BEIRUT (AP) — Protests spread Monday in two government-held provinces in southern Syria amid widespread anger over the crash of the Syrian pound and the dwindling purchasing power of many people in the war-torn country, opposition activists said.
The rare protests are still limited to southern Syria and are far from government strongholds along the Mediterranean coast, the capital Damascus and the largest cities, including Aleppo and Homs.
There was no immediate comment Monday from the government about the second day of protests in Sweida and Daraa.
On Sunday, the pro-government Sham FM radio station reported that final exams at branches of Damascus University in Sweida were postponed until further notice because some students could not reach campuses because of road closures.
Assad’s decision to hike wages and pensions comes as the cash-strapped government continues to restructure an expensive subsidy program for fuel, gasoline and wheat for bread. Soon after the decision, public transport and fuel fares increased. The economy has already been struggling after years of conflict, corruption and mismanagement, and Western-led sanctions on the government over accusations of war crimes and involvement in the illicit narcotics trade.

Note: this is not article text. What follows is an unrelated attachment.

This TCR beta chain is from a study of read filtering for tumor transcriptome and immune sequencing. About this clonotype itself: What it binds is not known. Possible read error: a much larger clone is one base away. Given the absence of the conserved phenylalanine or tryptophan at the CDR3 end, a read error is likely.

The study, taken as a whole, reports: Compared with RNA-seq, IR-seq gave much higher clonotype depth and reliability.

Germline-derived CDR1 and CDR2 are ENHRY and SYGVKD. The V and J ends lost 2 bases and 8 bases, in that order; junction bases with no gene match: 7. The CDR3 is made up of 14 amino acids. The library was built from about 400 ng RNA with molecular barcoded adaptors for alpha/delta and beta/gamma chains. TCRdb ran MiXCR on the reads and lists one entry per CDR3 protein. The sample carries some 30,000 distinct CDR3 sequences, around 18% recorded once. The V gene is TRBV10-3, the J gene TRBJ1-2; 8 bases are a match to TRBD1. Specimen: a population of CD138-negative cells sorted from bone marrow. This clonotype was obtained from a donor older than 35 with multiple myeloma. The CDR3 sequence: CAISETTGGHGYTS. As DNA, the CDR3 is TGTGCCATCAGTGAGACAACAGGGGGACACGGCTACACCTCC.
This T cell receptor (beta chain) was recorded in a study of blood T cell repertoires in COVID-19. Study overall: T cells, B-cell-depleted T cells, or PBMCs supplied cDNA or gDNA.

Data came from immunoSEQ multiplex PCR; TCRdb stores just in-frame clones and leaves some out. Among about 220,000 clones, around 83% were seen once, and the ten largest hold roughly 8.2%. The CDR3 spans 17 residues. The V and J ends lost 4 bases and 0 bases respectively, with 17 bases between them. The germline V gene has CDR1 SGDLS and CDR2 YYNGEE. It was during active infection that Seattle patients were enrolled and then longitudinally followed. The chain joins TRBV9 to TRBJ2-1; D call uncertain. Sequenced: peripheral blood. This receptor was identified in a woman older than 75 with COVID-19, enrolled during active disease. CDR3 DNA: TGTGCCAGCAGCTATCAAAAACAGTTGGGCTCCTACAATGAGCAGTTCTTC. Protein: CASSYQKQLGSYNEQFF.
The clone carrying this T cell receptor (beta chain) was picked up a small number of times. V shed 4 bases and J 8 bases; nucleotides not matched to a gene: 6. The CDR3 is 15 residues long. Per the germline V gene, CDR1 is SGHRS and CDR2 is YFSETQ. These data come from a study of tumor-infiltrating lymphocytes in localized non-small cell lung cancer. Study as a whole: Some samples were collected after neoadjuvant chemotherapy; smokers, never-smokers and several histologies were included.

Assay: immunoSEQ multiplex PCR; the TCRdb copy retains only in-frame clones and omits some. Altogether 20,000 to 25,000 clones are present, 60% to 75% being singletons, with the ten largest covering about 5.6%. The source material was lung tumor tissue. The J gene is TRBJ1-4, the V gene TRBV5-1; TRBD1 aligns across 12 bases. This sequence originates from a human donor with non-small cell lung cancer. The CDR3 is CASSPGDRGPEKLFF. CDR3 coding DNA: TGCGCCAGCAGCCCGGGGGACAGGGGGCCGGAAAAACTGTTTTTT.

“We only kneel to God,” chanted dozens of protesters in the city of Sweida who were accompanied by Druze clerics, according to Suwayda 24, a news website run by activists in the region.
It said protesters were coming to the provincial capital from nearby villages.
The British-based Syrian Observatory for Human Rights, an opposition war monitor, reported that protesters closed main roads in Sweida, including the road leading to the local headquarters of Assad’s ruling Baath party.
In Daraa province, where protests against the government in March 2011 spread across the country, protesters marched in villages including Nawa, Jasem Sanamein and Dael calling for the downfall of Assad’s government and for the expulsion of Iranian influence from the region, according to opposition activist Ahmad al-Masalmeh. Iran has been a main backer of Assad, helping to tip the balance of power in his favor.